People in the UK are turning to mail-order coronavirus tests as the government scrambles to offer mass public testing and get a hold on the virus’ spread across the country.
UK Health Secretary Matt Hancock, recently returning to public life after testing positive for coronavirus, announced Thursday the UK would aim to test 100,000 Britons a day by the end of April. Critics of the government’s stark U-turn on testing suggest it may have been spurred by about 8% of National Health Service (NHS) staff being off work because of Covid-19-related issues.
But at the moment, these government-funded tests by hospitals are unavailable to most people and are still reserved for those with severe symptoms and some health care workers.
In a tiny, airless office in Old Street in east London, the business Rightangled is offering a solution – at a price. The DNA testing firm is here hurriedly repurposing its health testing kits to be mailed to customers for about £200 ($250) each. The coronavirus testing service sounds like a dream solution.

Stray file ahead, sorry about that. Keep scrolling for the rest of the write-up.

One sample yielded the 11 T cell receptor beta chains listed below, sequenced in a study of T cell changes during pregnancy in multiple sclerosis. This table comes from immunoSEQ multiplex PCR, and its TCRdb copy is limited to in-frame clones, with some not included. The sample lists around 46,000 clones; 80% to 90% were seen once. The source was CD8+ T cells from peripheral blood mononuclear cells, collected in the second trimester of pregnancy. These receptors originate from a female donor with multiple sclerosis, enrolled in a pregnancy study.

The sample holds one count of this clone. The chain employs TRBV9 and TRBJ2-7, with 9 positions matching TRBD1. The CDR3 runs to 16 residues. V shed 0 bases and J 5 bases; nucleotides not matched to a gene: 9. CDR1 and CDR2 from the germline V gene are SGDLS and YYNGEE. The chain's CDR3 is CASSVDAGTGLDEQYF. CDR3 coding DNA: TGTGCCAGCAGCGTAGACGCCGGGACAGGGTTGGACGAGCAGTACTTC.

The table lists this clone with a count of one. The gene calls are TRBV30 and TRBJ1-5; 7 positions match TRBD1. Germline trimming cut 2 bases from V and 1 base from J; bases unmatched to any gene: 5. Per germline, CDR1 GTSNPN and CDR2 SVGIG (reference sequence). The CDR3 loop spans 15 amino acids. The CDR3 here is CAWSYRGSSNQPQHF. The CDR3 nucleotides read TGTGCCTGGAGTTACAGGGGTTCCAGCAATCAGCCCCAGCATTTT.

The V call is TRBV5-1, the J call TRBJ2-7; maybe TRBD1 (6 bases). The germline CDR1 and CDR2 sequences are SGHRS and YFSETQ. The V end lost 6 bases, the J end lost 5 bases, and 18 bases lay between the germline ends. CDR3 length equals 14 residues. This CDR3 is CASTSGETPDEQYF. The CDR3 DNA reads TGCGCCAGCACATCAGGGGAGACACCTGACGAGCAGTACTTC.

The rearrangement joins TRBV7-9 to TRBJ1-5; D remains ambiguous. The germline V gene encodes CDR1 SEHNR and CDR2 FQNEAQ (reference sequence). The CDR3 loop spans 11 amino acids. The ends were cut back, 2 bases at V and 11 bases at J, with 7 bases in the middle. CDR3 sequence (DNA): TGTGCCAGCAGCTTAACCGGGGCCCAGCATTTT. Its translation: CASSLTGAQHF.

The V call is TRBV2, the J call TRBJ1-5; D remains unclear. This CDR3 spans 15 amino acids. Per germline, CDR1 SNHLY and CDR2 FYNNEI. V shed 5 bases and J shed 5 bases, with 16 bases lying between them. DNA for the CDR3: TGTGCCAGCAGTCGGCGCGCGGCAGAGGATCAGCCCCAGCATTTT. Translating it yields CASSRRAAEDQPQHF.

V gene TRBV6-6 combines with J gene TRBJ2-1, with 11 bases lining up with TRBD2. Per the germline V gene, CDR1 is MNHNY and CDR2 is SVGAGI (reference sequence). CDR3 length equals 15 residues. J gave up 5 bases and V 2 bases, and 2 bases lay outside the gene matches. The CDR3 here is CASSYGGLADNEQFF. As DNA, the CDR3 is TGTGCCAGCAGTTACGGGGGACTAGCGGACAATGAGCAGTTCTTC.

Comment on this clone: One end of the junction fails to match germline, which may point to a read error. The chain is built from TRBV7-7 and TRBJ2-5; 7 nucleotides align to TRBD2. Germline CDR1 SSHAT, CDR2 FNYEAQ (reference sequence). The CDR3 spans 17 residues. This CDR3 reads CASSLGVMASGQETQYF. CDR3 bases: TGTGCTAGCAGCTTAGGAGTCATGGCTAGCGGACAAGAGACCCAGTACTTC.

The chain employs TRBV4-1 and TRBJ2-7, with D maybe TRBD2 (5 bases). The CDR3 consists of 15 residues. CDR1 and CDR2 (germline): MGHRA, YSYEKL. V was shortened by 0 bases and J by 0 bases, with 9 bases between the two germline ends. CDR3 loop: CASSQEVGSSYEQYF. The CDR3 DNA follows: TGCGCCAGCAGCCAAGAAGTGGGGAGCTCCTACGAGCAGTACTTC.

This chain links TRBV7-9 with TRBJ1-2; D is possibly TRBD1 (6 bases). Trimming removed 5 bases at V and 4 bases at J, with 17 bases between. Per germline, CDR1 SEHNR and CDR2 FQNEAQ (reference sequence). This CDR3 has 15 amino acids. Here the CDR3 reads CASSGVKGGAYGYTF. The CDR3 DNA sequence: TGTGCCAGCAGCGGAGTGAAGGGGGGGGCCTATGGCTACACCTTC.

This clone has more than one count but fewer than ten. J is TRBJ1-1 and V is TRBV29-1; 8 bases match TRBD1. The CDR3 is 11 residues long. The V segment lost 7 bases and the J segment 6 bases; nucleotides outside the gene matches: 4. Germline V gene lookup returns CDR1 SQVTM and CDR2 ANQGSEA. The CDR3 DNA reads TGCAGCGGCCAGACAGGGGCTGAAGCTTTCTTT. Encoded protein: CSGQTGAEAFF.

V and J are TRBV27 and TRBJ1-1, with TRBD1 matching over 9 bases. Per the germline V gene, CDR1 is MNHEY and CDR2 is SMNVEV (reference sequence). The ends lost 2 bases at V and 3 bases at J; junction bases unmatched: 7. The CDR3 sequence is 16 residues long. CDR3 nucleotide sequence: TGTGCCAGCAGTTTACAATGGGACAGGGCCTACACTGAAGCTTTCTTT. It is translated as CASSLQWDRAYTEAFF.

The kits arrive in the mail, you follow the video to take a swab from your throat, and send the sample back in a biohazard bag. The results come back around three days later.
But the price tag, unaffordable to many, is just one drawback.
CEO Abdullah Sabyah said he had thousands of orders in just a week, and is offering half-price discounts for staff in the UK’s free health care service, the NHS. But even at a reduced price of £100 ($122) the tests do not provide a broad solution to the UK’s testing crisis.
The UK’s chief medical officer, Chris Whitty, had said in mid-March that public “testing will be based on symptoms and severity” as the broad spread of the disease meant “it is no longer needed for us to identity every case.” Yet Prime Minister Boris Johnson’s insistence last week that testing is “so, so important” means the UK is racing to make testing as widespread as possible just at the time when it is expected to reach its peak of infections.